Police officers in West Yorkshire fired their guns on just seven occasions last year and used the weapons exclusively for the “humane destruction” of dangerous animals, new figures have revealed.
A report into West Yorkshire Police’s use of firearms and its efforts to tackle the threat of guns reveals that the number of guns fired around the county fell to 21 last year, a total described by the force as an “unprecedented” low.
The total for 2014/15 is less than half that seen in 2011/12 and the lowest in the eight years included in analysis by Yorkshire’s biggest police force.
According to its report: “Our persistent focus upon and deployment of effective tactics over the past three years has driven down the numbers of discharges to unprecedented levels.
“The improvement in Bradford is particularly encouraging, and whilst every discharge is ‘one too many’, in a county of nearly 2.5 million residents, only 21 firearms discharges over the previous 12 months is a very positive outcome in keeping people safe.”
Of the 21 firearms discharges in 2014/15, four were in Bradford district, eight in Leeds district, and four in Kirklees district. There were 26 in 2013/14 and 39 in 2012/13, with the majority of incidents coming from Bradford districts in both years.
The force’s 131 officers who are authorised to use firearms are split into armed response vehicles (ARVs), whose officers are in uniform, and plain-clothes specialist firearms officers (SFOs).
Together, the armed officers were involved in 332 spontaneous incidents across the region in 2014/15 and 216 planned operations, with 548 arrests made as a result.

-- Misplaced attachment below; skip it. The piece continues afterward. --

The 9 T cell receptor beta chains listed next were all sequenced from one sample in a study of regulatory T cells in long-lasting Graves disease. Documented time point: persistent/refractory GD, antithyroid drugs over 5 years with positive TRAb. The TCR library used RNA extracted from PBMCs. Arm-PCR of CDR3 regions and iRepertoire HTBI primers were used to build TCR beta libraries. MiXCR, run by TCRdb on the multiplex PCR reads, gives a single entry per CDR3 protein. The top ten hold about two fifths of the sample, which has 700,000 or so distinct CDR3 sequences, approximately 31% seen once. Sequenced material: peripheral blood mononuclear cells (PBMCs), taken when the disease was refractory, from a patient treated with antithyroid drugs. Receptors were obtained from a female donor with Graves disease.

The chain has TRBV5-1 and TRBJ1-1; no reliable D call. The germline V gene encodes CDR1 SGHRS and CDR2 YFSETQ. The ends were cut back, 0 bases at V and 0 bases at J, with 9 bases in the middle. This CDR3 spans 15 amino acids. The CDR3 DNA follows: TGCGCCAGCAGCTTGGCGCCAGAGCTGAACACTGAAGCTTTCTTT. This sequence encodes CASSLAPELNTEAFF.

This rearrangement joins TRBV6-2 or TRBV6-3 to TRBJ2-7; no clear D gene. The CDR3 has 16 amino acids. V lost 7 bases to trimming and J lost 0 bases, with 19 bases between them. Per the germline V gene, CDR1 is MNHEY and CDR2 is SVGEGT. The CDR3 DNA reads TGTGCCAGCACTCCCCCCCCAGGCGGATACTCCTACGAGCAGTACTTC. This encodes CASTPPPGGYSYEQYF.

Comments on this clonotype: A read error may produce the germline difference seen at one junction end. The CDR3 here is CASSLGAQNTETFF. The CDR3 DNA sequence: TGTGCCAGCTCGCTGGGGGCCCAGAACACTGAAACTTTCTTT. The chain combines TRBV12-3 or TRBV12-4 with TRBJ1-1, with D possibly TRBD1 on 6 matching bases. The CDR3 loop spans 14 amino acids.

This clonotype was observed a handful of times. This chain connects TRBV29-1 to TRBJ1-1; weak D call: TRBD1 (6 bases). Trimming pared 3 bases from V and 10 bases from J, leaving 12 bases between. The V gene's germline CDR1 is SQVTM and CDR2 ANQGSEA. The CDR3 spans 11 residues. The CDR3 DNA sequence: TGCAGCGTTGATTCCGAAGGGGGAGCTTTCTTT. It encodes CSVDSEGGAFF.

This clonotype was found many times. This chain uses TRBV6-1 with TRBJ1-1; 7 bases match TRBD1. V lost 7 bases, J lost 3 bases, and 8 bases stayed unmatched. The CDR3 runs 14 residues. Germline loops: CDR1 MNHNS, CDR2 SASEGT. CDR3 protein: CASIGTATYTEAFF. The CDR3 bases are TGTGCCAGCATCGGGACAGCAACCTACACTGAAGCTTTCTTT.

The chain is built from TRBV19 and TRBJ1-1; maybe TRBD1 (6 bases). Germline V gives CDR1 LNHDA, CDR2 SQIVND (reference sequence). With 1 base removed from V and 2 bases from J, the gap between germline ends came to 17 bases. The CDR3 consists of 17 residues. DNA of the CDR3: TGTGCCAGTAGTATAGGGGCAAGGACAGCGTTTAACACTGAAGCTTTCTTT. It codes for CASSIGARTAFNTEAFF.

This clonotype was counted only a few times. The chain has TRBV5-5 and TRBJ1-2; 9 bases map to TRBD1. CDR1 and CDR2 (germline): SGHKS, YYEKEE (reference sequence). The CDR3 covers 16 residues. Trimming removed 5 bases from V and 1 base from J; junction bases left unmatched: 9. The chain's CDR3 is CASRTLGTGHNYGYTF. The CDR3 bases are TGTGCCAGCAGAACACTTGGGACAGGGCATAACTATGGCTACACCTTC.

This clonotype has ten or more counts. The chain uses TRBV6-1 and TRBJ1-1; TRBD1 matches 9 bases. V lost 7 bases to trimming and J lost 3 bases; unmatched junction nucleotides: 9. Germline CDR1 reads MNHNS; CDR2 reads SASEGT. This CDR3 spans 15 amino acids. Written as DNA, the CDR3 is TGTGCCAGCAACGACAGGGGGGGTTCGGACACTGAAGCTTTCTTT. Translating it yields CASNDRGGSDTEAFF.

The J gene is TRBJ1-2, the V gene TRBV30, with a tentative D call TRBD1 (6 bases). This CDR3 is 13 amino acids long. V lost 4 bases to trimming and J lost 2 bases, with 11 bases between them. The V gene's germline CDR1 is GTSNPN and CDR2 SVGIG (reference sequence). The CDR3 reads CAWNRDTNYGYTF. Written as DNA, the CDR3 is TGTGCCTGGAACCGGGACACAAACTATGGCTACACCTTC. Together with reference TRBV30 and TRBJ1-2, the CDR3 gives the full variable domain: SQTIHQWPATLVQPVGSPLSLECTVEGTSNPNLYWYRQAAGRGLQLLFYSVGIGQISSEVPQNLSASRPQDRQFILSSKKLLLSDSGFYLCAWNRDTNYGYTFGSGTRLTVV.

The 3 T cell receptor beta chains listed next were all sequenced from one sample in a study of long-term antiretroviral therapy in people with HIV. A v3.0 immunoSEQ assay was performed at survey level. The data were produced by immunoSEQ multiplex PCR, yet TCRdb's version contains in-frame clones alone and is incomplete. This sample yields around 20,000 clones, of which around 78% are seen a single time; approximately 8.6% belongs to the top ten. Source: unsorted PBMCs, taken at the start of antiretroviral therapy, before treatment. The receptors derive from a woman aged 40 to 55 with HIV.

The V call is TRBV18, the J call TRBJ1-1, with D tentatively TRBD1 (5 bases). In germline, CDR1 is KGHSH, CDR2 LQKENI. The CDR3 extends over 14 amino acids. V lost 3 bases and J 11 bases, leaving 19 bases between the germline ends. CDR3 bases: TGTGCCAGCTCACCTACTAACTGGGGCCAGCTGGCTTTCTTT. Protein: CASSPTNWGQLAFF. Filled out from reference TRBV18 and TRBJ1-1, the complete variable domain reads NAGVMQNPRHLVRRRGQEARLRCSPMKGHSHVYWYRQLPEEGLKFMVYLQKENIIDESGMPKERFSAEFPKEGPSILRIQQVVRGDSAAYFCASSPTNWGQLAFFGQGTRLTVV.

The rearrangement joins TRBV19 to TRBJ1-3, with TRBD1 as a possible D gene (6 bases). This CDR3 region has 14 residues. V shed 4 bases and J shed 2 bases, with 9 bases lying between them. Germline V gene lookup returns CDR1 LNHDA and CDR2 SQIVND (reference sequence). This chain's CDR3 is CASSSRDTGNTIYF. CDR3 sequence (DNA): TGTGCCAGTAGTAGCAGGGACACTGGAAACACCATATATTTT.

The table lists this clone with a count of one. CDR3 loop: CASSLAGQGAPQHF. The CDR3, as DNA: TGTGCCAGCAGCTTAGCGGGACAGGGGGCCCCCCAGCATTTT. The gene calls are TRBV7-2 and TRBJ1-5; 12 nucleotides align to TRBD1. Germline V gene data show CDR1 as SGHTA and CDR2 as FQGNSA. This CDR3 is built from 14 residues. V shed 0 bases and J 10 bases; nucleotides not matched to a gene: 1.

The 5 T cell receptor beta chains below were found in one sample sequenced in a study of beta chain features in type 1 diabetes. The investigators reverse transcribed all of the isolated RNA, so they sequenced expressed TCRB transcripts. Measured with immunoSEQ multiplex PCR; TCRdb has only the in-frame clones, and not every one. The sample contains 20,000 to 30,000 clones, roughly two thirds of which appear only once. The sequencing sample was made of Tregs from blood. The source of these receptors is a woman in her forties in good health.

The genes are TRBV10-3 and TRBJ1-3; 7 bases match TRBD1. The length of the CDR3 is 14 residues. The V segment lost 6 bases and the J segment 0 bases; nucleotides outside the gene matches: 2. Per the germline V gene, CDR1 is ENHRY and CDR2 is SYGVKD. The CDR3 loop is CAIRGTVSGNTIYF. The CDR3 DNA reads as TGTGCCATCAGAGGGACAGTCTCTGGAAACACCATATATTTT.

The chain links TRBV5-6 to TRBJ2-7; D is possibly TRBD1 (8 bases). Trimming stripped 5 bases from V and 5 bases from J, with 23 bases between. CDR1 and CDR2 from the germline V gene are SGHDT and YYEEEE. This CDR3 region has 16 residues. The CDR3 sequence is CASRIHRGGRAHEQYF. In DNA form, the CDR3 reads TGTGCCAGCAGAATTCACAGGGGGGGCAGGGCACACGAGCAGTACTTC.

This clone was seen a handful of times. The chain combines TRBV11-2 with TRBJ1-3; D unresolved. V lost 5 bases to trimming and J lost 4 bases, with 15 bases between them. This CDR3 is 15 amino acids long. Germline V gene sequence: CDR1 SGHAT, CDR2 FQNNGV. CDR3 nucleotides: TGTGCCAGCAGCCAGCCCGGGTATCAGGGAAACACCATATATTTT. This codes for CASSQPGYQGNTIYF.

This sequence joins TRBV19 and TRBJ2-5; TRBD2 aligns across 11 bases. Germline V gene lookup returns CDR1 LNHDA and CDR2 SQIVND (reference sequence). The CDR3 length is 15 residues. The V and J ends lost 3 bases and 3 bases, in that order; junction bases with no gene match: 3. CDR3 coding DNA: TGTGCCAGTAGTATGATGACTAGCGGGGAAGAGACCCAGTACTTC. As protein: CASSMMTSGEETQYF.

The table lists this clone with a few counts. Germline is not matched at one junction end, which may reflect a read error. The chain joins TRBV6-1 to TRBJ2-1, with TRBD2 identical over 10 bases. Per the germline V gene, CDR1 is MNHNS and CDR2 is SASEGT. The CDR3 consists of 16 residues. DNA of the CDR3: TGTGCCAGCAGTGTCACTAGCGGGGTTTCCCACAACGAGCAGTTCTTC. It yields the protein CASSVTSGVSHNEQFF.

Its report said that in 2014/15 West Yorkshire Police officers discharged their guns on seven occasions.
It added: “All of [these] related to the humane destruction of an animal posing a risk to the public – in the main these are dangerous dogs and livestock lose on a highway.”
The report, titled ‘How West Yorkshire Police is tackling the firearms threat’, said the county had 14,000 authorised firearms certificates held by a total of 11,500 people.
In the year to May, 65 firearms certificates held by residents of West Yorkshire were revoked by the force and 22 applications refused on the grounds of public safety.
The report’s authors said the county has “some of the UK’s larger metropolitan centres with significant domiciled Organised Crime Groups who have access to and use firearms as part of their criminal business - in particular the districts of Leeds, Bradford and Kirklees.”
It added: “Their use of firearms is commonly to protect drugs, cash and other criminal assets by utilising the weapons to threaten or shoot rival parties and to settle disputes.”
The report was discussed at a meeting between temporary chief constable Dee Collins and police and crime commissioner Mark Burns-Williamson earlier this month.
It said: “This is an area of work which has been rarely publicised, in part due to the sensitivity of techniques deployed by the force and a wish to avoid organised criminals being alerted to them and thus escaping being brought to justice.
“However we also recognise the importance of the public understanding the diligent work being performed by our officers to keep them safe.
“Therefore this report seeks to provide a more detailed picture than previously and is published in a format that can go into the public domain and be shared with community leaders and partners.”